Fascist Government Structures and Ideology in China’s Political System

Prof John Fitzgerald1, Dr Egas Moniz Bandeira2, Dr Clemens Büttner3, Prof Eva Pils4

1Swinburne University, Melbourne, Australia, 2Autonomous University of Madrid, Madrid, Spain, 3Goethe University Frankfurt, Frankfurt, Germany, 4King’s College London, London, United Kingdom

Chair: Dr Clemens Büttner


Ever since the onset of Deng Xiaoping’s “reform and opening” policies, the ideological core of the Chinese Communist Party’s regime has become blurred. Accordingly, by defining the regime as “(fragmented) authoritarian,” “(post)-totalitarian,” etc., recent explanatory models have shifted their focus away from ideology and towards the structural properties of the CCP regime. However, since ideology has long been a driving force of Chinese politics, a model that allows for a simultaneous explanation of the structural and ideological features of China’s current regime is preferable. By arguing for the applicability of fascist theory on the Chinese case (in past and present), this panel offers such a model.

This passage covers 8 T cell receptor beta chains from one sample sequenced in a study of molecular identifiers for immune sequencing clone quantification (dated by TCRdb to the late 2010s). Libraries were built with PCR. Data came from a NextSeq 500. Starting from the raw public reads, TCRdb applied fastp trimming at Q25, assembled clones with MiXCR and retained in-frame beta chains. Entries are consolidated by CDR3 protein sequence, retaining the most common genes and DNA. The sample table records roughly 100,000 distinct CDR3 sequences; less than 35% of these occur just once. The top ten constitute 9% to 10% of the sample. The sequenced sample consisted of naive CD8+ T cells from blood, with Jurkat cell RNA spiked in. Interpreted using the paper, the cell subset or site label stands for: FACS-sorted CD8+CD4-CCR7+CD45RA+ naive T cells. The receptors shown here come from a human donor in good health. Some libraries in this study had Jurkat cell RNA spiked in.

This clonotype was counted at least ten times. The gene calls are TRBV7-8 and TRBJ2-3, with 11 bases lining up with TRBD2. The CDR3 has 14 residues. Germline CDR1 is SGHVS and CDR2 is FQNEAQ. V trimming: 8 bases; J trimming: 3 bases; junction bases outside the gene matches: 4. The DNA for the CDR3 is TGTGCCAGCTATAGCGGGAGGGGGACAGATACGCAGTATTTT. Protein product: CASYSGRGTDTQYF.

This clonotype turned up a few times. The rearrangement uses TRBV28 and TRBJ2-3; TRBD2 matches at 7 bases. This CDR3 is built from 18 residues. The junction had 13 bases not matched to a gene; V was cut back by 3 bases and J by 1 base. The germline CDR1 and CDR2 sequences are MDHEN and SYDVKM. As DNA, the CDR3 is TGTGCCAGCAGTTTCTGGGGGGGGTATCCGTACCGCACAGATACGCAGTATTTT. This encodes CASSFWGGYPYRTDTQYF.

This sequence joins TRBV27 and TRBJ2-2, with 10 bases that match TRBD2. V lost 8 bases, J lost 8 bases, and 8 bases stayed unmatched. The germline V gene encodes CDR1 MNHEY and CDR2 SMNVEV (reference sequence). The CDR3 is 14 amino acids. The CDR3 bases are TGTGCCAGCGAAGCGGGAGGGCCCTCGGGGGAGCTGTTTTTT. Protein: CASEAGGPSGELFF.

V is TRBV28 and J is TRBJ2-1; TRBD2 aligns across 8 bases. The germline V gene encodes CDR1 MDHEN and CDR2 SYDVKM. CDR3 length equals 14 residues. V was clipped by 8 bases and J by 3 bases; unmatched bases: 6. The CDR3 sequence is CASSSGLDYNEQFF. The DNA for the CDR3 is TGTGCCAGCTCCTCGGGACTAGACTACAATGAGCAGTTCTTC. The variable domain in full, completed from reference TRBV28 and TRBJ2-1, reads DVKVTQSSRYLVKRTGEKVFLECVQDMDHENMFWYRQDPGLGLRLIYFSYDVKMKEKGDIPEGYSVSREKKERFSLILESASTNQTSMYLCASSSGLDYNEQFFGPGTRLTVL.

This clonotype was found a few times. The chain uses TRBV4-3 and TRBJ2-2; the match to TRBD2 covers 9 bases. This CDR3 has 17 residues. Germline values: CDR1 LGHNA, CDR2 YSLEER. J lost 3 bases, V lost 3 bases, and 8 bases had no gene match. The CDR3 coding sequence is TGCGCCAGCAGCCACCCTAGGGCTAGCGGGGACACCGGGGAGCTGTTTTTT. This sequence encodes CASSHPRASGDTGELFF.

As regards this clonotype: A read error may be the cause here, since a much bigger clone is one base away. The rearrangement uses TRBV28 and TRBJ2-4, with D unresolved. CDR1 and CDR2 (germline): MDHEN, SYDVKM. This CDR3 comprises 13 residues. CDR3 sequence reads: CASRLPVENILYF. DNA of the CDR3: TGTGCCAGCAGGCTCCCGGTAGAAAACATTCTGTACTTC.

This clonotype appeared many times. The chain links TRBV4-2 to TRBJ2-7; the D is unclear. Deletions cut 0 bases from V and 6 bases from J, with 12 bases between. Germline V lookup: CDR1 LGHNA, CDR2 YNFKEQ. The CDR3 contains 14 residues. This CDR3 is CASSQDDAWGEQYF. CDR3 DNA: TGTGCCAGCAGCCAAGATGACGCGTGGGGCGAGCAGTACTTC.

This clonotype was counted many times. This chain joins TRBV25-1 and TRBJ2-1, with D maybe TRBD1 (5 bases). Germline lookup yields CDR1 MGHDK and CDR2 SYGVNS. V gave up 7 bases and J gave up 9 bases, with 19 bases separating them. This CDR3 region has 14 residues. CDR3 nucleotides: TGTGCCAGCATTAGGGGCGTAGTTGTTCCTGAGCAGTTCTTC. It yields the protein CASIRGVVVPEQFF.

In order to make this argument, the papers in this panel address the following topics: By focusing on Chinese debates about democracy and dictatorship from 1930 to 1945, Egas Moniz Bandeira highlights the fascist strand of modern Chinese political thinking. Clemens Büttner argues that the Chinese regimes of the 1930s and 2010s each turned to fascism to respond to imminent system crises, and based on Ernst Fraenkel’s analysis of Nazi Germany, Eva Pils argues that the Chinese party-state under Xi Jinping bears the marks of a “dual state” – and promotes its precepts abroad.


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